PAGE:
This promise is inferred from Santa Ana’s letter of Dec. 20, 1751. 124 Texas Historical Association Quarterly. Despite the assurance given to Dolores by Gon- Zales, this move of the former led very speedily to a politely worded, however none the much less spirited dispute between the 2. Within the competition that attended the dispute, Espiritu Santo had the benefit of geographical position decidedly. The.Cu janes had been happy with the proof of goodwill or better, perhaps, with the professionals- pect of extra gifts and, without awaiting the arrival of the promised minister, fifty-4 adults 1 set out for San Antonio to confer with Dolores.
When on April 8 they reached the neighborhood of Santa Dorotea or New Bahia, they were seen by some mission In- dians. These warned Captain Piszina that hostile Cujanes were close to by killing mission cattle. A squadron of soldiers and Indians was accordingly sent out, and the Cujanes, after a slight show of struggle, had been taken to the presidio. Right here they remained, notwithstanding their earlier intention to go to San Antonio. 2 Gon- Zales and Piszina claimed that the Cujanes had been informed that they may proceed their journey, that no power was used to keep them at Bahia, and that it was solely with misgivings and after deliberation that their request to be allowed to remain at the mission was granted.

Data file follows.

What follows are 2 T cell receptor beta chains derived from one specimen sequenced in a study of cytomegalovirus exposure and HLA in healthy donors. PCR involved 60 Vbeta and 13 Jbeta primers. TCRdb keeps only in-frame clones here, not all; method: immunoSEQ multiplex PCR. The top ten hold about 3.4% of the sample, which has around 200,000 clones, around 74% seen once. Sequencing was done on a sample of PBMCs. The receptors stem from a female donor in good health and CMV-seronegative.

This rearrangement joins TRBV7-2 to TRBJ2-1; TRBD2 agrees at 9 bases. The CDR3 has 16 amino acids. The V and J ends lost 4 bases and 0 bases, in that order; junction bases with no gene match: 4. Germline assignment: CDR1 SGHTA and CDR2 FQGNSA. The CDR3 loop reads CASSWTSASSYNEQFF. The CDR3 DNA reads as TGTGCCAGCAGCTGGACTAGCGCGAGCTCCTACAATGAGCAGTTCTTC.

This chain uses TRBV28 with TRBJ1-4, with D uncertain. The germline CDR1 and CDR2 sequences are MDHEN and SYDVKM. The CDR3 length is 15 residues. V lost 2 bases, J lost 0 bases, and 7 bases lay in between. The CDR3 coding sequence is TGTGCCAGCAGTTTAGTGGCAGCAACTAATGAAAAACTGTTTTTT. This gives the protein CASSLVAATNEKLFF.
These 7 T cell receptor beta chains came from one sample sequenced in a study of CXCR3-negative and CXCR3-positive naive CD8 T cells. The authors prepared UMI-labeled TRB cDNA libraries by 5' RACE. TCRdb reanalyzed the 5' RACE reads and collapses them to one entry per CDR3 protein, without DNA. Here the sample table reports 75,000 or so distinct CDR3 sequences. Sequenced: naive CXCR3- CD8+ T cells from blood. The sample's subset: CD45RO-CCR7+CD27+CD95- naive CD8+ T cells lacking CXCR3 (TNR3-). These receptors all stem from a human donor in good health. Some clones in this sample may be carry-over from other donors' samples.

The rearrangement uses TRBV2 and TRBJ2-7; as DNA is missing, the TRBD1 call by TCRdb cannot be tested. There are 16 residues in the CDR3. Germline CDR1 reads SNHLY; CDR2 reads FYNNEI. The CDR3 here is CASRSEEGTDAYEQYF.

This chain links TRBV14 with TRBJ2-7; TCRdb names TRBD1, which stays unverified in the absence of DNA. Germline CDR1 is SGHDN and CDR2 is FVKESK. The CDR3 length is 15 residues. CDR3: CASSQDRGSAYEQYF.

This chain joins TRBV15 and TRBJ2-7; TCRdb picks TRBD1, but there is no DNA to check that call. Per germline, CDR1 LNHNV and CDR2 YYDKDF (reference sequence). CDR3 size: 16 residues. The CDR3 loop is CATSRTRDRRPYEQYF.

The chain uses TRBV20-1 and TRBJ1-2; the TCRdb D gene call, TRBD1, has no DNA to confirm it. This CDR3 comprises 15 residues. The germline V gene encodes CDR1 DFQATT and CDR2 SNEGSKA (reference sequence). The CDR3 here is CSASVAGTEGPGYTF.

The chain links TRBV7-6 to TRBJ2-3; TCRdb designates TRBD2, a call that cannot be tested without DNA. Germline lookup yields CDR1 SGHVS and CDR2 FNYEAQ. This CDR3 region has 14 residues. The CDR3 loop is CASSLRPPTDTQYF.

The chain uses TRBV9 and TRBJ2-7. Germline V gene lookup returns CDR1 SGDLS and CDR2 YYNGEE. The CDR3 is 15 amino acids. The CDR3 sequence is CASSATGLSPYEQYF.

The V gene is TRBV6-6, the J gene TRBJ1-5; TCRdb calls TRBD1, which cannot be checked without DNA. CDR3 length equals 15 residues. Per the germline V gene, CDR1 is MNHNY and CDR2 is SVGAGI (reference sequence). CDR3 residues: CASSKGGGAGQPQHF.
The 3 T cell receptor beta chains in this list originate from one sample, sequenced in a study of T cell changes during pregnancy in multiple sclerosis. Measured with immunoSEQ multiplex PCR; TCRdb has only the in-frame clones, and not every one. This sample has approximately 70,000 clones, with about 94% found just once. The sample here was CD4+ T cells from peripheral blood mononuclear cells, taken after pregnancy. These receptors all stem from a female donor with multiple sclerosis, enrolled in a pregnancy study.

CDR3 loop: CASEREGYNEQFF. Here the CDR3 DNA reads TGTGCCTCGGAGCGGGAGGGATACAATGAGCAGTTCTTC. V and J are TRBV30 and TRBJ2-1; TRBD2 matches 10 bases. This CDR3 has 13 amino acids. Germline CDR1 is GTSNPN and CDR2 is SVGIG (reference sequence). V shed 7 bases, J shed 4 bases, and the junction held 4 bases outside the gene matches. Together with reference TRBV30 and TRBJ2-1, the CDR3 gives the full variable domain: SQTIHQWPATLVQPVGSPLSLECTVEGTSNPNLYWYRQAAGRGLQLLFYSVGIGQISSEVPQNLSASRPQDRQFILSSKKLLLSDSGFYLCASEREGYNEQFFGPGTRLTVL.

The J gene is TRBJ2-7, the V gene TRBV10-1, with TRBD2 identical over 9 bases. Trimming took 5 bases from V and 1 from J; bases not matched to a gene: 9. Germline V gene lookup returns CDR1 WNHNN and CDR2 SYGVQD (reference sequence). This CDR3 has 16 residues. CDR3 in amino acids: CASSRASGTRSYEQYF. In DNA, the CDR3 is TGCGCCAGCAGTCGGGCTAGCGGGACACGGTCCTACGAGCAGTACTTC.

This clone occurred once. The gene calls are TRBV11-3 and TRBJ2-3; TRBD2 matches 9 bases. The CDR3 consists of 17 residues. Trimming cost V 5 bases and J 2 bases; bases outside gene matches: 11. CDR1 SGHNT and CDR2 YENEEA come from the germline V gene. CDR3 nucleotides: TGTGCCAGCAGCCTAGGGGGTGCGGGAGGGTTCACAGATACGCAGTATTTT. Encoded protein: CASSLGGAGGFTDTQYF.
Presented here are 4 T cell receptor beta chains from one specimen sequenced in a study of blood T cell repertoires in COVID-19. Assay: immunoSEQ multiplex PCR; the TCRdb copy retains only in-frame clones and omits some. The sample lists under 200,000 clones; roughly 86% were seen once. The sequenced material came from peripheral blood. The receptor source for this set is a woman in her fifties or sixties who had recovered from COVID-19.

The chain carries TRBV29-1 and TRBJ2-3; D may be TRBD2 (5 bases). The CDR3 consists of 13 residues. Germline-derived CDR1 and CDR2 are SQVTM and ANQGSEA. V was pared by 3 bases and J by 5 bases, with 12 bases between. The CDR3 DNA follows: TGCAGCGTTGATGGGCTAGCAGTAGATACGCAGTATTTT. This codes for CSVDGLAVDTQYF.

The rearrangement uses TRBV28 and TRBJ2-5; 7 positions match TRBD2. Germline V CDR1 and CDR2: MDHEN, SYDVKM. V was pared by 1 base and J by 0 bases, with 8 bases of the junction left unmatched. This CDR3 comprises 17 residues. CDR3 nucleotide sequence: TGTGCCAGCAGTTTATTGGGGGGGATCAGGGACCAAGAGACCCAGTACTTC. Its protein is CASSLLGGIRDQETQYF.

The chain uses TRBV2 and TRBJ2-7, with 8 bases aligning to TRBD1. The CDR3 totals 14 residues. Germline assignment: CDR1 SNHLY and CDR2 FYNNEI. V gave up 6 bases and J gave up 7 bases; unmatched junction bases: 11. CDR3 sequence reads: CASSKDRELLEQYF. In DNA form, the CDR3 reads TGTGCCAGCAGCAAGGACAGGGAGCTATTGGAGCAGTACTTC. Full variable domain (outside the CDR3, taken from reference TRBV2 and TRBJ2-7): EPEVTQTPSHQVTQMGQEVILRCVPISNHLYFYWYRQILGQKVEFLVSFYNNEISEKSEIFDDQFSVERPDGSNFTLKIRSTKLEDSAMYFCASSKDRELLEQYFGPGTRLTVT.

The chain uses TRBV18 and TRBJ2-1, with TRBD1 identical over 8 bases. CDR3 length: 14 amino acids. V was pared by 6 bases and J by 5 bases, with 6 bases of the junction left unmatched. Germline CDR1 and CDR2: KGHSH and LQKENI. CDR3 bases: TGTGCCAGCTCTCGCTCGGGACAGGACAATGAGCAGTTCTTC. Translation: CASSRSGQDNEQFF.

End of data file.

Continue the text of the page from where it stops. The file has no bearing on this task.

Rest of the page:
But Dolores believed that if not force, then persuasion had been used to rob him of the fruits of his efforts. With a forbearance that is likely to be known as commendable, however, he held his peace and made one other try, which likewise re- suited more to the advantage of the rival mission than of his own. Some Cujanes had returned Queens, NY from Bahia to their country and gathered ninety-5 extra Indians “of the Lujan, Companies, Gua- pipes, and Talancagues tribes.